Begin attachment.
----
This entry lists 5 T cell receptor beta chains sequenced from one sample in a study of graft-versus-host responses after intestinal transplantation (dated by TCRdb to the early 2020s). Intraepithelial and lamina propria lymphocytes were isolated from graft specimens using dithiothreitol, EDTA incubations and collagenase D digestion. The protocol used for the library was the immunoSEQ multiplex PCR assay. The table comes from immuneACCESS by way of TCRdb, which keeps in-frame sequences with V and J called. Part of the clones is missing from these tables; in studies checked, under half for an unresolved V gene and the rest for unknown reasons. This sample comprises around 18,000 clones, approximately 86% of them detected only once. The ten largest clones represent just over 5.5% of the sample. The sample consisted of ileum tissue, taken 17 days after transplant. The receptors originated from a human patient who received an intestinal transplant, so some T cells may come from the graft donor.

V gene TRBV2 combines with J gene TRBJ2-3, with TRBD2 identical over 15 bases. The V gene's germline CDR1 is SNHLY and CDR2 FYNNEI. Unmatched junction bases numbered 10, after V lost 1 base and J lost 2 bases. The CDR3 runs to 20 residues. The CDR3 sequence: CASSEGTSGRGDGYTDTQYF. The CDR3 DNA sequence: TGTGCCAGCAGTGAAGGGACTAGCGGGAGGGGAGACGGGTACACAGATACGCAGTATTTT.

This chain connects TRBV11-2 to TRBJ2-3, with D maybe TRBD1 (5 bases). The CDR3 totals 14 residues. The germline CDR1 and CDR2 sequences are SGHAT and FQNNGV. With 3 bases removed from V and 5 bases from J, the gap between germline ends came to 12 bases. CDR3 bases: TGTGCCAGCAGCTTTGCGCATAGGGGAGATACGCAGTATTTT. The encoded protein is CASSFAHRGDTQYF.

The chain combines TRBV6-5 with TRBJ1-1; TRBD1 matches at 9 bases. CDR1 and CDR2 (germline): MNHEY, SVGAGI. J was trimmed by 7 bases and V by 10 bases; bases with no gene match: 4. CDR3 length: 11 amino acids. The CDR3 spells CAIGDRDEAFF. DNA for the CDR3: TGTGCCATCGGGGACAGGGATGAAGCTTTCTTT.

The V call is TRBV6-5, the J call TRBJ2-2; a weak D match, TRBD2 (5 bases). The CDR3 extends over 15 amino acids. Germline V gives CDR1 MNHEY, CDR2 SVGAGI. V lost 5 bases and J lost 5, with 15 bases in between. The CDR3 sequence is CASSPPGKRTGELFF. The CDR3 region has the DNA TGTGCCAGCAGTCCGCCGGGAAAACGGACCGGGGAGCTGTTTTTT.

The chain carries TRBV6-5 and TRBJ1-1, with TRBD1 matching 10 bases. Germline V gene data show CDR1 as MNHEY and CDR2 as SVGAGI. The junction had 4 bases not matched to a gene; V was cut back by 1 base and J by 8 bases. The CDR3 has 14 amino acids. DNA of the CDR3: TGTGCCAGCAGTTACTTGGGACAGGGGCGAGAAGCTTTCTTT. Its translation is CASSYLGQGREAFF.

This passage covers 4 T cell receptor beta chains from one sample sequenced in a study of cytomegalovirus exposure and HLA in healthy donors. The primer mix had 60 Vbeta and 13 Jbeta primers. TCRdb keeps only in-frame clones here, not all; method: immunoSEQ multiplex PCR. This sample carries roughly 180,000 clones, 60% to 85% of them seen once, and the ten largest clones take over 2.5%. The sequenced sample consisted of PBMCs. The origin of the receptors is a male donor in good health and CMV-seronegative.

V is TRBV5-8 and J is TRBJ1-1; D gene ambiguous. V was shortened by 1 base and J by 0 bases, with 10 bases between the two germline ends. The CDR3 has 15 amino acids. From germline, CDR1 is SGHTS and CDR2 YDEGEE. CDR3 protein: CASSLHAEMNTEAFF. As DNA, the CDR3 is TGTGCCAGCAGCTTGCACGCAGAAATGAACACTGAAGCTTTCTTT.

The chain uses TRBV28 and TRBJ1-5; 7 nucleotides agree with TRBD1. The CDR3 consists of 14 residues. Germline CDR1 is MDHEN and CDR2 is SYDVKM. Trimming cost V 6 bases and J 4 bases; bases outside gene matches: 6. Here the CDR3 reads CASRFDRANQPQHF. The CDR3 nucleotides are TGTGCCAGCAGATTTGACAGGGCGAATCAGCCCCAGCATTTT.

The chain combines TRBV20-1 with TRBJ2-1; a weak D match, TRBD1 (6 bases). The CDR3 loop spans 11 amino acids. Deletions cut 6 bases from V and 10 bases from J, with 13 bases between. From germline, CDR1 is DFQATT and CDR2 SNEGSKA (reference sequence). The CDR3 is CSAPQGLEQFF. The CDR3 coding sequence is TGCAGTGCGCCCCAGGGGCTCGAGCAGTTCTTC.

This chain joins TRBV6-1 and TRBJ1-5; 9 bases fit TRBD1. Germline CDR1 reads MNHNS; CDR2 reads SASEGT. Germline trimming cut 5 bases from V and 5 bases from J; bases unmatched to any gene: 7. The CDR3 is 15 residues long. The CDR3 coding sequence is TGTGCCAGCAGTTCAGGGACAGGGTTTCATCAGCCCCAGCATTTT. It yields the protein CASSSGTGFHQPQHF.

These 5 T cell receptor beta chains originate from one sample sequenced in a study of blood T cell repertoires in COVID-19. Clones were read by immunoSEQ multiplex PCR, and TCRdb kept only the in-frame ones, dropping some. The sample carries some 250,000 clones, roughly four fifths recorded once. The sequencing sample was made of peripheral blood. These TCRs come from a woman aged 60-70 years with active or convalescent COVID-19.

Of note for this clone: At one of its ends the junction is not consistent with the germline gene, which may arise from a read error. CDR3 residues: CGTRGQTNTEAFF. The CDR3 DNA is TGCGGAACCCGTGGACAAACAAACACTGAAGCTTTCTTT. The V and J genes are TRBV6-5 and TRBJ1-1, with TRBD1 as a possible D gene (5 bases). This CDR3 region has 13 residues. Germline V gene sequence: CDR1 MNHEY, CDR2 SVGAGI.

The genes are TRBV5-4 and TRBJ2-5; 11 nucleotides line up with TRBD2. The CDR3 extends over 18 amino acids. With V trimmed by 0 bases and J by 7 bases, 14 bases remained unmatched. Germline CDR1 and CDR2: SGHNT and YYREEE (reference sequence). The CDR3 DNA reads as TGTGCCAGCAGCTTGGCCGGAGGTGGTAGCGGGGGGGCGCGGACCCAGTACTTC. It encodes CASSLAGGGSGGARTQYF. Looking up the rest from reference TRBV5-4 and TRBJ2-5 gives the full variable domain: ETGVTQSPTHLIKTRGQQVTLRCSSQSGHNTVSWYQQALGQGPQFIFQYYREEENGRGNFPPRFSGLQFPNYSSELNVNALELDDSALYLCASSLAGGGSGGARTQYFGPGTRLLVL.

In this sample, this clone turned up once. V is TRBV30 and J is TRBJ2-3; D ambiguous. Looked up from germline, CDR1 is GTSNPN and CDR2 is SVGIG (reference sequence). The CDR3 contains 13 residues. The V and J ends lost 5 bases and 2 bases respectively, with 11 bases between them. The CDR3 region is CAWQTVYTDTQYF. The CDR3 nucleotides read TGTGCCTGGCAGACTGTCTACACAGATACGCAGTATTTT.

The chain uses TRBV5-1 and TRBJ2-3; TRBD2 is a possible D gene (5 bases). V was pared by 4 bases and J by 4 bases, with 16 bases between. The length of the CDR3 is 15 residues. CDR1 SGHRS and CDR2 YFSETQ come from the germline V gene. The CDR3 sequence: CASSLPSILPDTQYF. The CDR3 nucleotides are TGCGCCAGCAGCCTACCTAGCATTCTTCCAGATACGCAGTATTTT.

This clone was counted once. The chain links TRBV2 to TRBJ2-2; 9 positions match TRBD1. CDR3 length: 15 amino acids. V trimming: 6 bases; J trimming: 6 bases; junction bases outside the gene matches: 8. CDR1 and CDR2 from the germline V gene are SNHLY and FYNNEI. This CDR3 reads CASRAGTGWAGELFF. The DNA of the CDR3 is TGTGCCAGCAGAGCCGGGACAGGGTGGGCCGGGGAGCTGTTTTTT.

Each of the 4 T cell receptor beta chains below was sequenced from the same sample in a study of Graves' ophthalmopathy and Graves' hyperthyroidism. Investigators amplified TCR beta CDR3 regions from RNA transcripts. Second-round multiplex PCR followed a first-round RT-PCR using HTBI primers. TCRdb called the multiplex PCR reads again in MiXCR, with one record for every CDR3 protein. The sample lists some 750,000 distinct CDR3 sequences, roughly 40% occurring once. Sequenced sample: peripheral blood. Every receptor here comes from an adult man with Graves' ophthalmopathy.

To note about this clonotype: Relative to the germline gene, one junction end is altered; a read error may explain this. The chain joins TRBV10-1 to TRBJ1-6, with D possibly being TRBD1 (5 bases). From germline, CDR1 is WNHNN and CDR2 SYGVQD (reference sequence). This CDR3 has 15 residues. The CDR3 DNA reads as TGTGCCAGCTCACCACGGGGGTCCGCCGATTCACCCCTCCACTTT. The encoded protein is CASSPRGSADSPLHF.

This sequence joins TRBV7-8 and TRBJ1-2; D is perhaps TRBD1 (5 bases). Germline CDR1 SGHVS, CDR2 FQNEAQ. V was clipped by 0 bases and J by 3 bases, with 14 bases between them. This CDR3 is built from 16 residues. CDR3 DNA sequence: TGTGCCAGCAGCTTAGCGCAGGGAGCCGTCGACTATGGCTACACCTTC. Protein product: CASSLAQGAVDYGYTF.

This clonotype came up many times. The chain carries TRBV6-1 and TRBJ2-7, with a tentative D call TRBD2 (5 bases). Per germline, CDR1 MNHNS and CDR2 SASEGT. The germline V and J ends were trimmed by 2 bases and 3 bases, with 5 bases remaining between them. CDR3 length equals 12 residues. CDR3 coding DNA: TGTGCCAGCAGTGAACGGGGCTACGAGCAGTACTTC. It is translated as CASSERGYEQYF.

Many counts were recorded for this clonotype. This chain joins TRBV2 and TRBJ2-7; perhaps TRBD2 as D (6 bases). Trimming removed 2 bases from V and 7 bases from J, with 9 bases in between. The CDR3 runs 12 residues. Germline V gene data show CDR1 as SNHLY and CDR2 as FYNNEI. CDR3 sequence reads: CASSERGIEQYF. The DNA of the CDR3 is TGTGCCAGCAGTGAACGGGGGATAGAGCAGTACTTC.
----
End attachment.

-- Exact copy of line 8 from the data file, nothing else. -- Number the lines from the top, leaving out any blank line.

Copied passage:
V is TRBV5-8 and J is TRBJ1-1; D gene ambiguous. V was shortened by 1 base and J by 0 bases, with 10 bases between the two germline ends. The CDR3 has 15 amino acids. From germline, CDR1 is SGHTS and CDR2 YDEGEE. CDR3 protein: CASSLHAEMNTEAFF. As DNA, the CDR3 is TGTGCCAGCAGCTTGCACGCAGAAATGAACACTGAAGCTTTCTTT.